Gear review

Bird Watching (UK) - - Contents - LE­ICA NOCTIVID FROM £2,130 RE­VIEWED BY DAVID CHAN­DLER

The new kids on the Le­ica block un­dergo our rig­or­ous test­ing, but how do they fare?

THIS YEAR’S BIRD­FAIR saw the un­veil­ing of the Noc­tivids – billed as Le­ica’s best ever binoc­u­lar and new con­tenders at the top end of the market. The Ger­man-made Noctivid range is small and very well put together, just like the bird that in­spired it, the Lit­tle Owl, Athene noc­tua, which Le­ica de­scribe as “a sym­bol of wis­dom and per­fectly adapted to its en­vi­ron­ment”. That’s quite some­thing for the Noc­tivids (which come as an 8x42 and a 10x42) to live up to. Le­ica lent me a pre-pro­duc­tion 8x42 binoc­u­lar to check out.


Th­ese are open-bridge binoc­u­lars of a sim­ple, el­e­gant de­sign with no in­dents or ridges to tell you where to put your thumbs, which is fine by me! The Noctivid feels solid and has sub­stan­tial bar­rels to wrap your hands around – I liked that and could hold and fo­cus with one hand, al­beit with a lit­tle wob­ble. At 860g they are not light but the bal­ance is very good and I never found the weight an is­sue. And, of course, they’re wa­ter­proof. The fo­cus­ing wheel came to hand eas­ily enough, is one-and-half fingers wide and moved very smoothly against light re­sis­tance, clock­wise to­wards in­fin­ity. There are two rev­o­lu­tions of travel, and you do have to wind it in for very close fo­cus; but for stan­dard bird­ing you won’t move it more than about a quar­ter of a turn. The eye­cups have two in­ter­me­di­ate po­si­tions and do some­thing pe­cu­liar at around full ex­ten­sion – it’s hard to ex­plain, but once I had them fully up they stayed there. And with 19mm of ey­e­re­lief, th­ese should work for glasses wear­ers. Diop­tre ad­just­ment takes the tra­di­tional Le­ica ap­proach – pull up the fo­cus wheel, ad­just, push down to lock.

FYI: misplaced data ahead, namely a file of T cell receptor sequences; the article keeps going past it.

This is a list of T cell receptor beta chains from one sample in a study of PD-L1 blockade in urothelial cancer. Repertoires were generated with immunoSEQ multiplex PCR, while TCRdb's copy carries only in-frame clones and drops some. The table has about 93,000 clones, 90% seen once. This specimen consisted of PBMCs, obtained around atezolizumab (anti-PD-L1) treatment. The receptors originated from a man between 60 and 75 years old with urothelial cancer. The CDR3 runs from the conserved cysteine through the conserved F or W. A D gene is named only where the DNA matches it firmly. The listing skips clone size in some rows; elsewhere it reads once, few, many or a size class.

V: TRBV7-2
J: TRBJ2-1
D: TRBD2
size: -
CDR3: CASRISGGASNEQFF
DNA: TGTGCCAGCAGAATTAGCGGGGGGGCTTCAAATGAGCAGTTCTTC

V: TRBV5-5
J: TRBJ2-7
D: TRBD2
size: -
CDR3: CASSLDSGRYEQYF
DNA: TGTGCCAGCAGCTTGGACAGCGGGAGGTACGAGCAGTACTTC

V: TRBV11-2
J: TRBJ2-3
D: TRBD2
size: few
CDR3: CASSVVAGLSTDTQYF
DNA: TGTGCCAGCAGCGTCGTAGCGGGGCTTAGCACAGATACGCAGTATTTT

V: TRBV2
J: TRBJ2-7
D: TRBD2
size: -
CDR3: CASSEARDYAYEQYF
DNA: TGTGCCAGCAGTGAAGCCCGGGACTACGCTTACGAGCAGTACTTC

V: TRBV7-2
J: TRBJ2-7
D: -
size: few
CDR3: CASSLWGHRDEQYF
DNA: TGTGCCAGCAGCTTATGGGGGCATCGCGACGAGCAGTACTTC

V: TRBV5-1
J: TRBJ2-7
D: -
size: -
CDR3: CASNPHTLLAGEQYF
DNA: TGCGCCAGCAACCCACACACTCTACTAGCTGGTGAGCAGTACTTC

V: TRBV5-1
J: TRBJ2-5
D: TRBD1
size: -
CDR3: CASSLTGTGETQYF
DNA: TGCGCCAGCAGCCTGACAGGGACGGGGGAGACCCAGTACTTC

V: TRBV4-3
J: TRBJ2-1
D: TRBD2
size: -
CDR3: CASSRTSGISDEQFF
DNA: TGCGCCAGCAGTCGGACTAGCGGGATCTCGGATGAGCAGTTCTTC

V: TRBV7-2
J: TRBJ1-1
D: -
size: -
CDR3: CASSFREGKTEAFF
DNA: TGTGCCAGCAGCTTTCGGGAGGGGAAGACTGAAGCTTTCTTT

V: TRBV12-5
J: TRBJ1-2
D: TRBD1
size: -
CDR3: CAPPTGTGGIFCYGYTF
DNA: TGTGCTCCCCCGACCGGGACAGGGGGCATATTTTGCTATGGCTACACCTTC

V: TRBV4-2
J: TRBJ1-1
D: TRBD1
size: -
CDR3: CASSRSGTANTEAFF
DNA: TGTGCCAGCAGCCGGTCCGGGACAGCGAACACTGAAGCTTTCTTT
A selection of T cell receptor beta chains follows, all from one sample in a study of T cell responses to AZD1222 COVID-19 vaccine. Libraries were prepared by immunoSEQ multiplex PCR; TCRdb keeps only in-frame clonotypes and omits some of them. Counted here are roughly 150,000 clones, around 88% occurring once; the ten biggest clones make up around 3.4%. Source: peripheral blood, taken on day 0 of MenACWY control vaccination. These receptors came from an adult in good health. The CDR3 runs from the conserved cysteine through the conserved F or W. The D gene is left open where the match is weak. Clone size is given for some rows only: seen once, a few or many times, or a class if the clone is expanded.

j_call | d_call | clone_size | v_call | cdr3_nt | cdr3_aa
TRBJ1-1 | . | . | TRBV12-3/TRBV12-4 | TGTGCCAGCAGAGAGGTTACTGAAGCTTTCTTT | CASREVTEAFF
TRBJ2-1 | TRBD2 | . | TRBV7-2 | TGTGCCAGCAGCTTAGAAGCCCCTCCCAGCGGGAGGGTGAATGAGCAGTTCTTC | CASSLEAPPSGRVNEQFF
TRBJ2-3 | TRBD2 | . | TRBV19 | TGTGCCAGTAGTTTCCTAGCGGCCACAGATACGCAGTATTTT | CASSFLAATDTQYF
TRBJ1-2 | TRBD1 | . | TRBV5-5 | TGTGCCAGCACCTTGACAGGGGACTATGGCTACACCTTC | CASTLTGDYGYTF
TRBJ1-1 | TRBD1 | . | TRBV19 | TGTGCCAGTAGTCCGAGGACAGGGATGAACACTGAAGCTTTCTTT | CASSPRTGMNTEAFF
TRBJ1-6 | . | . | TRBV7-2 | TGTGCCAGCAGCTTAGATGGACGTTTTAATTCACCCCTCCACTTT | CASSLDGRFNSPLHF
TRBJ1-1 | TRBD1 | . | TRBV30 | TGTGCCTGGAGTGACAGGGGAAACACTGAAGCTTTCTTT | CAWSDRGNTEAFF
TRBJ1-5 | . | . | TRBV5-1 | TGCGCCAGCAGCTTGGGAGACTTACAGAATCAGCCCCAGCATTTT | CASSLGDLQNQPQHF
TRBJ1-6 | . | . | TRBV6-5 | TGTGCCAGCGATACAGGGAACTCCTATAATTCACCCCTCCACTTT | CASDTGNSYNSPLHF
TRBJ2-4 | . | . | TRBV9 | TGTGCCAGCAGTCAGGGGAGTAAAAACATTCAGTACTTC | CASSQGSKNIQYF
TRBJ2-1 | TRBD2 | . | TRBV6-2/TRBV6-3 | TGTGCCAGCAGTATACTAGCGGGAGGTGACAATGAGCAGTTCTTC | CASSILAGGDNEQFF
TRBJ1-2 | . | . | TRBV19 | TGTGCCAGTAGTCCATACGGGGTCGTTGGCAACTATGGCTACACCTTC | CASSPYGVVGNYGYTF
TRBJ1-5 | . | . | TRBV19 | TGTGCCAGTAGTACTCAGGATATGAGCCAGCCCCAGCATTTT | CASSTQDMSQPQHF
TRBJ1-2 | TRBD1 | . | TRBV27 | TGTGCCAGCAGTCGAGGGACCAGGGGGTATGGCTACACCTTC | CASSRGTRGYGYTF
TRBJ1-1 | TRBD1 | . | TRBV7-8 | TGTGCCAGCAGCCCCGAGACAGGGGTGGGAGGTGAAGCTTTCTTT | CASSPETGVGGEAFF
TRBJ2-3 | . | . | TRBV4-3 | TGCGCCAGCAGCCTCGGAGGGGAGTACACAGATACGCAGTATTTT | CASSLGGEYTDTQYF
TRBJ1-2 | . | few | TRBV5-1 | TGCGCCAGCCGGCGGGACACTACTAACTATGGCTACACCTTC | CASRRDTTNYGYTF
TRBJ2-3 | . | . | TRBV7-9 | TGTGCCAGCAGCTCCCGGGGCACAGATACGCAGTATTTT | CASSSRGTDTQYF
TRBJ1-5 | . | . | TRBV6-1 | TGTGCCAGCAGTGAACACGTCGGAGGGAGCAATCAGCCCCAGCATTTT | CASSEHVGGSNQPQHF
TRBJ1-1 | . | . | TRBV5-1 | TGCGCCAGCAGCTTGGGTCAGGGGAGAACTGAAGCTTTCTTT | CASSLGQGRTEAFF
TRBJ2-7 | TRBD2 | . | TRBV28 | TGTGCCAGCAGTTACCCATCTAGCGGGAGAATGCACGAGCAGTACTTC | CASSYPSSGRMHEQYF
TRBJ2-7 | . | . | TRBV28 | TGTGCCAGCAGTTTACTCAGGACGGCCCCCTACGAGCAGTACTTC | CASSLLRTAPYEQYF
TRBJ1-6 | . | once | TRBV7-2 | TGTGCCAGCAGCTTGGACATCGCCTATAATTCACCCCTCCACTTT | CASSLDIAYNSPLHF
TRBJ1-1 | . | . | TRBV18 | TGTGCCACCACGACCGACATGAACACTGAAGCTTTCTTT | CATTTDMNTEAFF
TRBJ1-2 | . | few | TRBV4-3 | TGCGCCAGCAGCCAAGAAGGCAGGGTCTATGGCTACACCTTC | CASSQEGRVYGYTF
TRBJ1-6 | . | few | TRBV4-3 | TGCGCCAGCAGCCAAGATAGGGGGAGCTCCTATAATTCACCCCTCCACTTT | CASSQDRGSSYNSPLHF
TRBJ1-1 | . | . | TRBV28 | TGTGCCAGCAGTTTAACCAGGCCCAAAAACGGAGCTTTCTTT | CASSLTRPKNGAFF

The view is easy on the eyes, nat­u­ral, com­fort­able and re­laxed, with ex­cel­lent fo­cus­ing pre­ci­sion. The Noctivid can de­liver a great view – clean and crys­tal clear, a view you can ex­plore, let­ting your eyes wan­der around a lit­tle. It’s a binoc­u­lar that you can en­joy birds with. Le­ica talk about “im­age plas­tic­ity al­most like in 3D” and “un­com­pro­mis­ingly large depth of field”. I don’t know how they’ve done it but think I can see what they’re on about – a view that isn’t flat­tened onto one plane. Sharp­ness is ex­cel­lent across the field of view with just a very small amount of fall-off at the edges. Plenty of light comes through. I tested them post-sun­set in late Oc­to­ber un­der a more or less clear sky. The Le­ica glass dragged colour out of the shad­ows 10 min­utes after sun­set. About 20 min­utes later it strug­gled to pull colours from close shad­ows, but man­aged it fur­ther away, where more light hit the sub­ject – im­pres­sive. Colour fring­ing seems very well man­aged. I did see some fring­ing on a wooden gate – but shifted my eye po­si­tion and the gate re­turned to nor­mal! The “com­plex and in­no­va­tive baf­fle sys­tems” do their job won­der­fully – cop­ing ex­cel­lently against the light. Re­flec­tions were no­table by their ab­sence. I did see the oc­ca­sional flare spot on the eye­pieces, but th­ese dis­ap­peared when I shielded the eye­cup with my hand. Field of view is good but not ex­cel­lent. I mea­sured the close-fo­cus as 1.86m, close to the quoted fig­ure, again, good, but I’d like it a bit closer.


Yes, I’d like it a bit lighter, a bit closer­fo­cus­ing and a bit wider. But in prac­tice, for me, none of that is par­tic­u­larly sig­nif­i­cant. This is a very fine binoc­u­lar. Le­ica’s best ever? I wouldn’t ar­gue.

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